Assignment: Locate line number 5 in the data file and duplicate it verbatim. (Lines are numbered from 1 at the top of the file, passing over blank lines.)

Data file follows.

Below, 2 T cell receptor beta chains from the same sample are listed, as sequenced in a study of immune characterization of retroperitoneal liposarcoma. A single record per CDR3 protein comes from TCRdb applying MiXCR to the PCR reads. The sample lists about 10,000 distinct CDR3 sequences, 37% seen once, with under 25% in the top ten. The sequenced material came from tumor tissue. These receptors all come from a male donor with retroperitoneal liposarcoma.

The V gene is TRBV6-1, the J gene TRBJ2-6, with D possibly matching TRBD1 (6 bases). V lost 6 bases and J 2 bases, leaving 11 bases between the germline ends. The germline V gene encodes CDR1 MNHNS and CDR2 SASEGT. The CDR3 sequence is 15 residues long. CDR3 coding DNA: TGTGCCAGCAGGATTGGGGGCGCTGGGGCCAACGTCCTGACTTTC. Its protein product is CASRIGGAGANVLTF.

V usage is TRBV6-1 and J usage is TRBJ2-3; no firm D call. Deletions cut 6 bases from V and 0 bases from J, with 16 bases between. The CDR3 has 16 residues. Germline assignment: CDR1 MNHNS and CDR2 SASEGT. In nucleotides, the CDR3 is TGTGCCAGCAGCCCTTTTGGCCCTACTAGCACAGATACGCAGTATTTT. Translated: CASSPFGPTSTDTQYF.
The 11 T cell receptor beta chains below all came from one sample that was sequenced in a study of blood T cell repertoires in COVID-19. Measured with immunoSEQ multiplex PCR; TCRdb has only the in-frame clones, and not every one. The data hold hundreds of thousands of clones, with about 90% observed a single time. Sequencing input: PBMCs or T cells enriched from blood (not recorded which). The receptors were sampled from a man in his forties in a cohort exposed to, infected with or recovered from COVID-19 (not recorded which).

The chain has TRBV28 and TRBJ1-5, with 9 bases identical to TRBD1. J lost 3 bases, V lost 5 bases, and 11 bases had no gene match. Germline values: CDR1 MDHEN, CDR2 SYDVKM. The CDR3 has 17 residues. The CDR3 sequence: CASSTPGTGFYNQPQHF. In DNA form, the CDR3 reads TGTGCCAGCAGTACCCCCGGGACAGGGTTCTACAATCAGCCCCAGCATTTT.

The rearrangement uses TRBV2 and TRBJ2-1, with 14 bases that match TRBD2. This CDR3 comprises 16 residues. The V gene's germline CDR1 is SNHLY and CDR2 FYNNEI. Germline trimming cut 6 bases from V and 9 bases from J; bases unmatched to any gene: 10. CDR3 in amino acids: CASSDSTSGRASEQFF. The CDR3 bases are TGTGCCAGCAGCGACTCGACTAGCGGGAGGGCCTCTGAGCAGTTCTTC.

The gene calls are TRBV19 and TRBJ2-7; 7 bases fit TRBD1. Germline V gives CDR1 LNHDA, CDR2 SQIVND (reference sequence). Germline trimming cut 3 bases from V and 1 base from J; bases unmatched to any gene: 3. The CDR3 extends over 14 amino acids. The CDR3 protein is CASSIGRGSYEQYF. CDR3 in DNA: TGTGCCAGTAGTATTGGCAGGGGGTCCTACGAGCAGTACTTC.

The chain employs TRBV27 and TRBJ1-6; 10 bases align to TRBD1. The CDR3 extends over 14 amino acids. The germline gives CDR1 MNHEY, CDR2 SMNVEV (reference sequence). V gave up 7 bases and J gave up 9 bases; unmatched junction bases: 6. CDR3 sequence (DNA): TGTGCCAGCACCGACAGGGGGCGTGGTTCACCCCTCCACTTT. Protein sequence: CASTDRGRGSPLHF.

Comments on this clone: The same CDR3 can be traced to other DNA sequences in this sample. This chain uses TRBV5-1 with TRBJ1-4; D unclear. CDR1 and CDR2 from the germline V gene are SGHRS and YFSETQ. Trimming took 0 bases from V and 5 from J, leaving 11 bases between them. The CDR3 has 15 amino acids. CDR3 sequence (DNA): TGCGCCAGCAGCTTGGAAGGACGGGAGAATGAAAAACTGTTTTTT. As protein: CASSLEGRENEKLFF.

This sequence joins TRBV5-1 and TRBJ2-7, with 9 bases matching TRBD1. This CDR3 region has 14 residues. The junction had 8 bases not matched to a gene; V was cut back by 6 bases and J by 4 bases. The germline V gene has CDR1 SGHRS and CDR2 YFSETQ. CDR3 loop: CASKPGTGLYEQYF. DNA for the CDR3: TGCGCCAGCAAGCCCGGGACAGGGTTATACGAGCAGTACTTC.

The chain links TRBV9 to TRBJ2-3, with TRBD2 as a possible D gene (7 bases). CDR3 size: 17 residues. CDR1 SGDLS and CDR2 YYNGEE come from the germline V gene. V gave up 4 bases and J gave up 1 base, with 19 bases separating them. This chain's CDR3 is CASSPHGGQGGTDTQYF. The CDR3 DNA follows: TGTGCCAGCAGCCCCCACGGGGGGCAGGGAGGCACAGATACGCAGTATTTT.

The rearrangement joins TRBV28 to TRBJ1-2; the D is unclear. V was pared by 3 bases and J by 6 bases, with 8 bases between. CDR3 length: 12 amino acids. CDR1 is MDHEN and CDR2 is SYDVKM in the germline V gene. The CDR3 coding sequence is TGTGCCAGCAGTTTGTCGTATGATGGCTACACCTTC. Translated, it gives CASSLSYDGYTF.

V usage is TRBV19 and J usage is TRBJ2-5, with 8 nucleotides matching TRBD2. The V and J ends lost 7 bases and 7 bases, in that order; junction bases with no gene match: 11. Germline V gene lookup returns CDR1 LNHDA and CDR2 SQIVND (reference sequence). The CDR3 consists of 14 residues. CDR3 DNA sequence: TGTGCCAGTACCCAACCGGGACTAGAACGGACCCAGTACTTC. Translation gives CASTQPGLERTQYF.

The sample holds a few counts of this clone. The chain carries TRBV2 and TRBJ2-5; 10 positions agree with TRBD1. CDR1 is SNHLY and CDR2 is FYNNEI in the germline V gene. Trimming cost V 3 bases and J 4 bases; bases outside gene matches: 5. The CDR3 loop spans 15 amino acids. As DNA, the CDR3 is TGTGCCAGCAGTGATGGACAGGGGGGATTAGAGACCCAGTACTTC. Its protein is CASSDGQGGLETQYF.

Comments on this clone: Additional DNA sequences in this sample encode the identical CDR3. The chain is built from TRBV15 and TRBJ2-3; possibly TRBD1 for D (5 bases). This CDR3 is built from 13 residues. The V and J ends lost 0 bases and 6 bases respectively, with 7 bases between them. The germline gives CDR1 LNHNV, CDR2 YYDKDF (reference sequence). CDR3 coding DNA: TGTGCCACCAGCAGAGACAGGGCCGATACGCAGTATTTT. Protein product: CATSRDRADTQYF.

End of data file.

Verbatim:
The chain has TRBV28 and TRBJ1-5, with 9 bases identical to TRBD1. J lost 3 bases, V lost 5 bases, and 11 bases had no gene match. Germline values: CDR1 MDHEN, CDR2 SYDVKM. The CDR3 has 17 residues. The CDR3 sequence: CASSTPGTGFYNQPQHF. In DNA form, the CDR3 reads TGTGCCAGCAGTACCCCCGGGACAGGGTTCTACAATCAGCCCCAGCATTTT.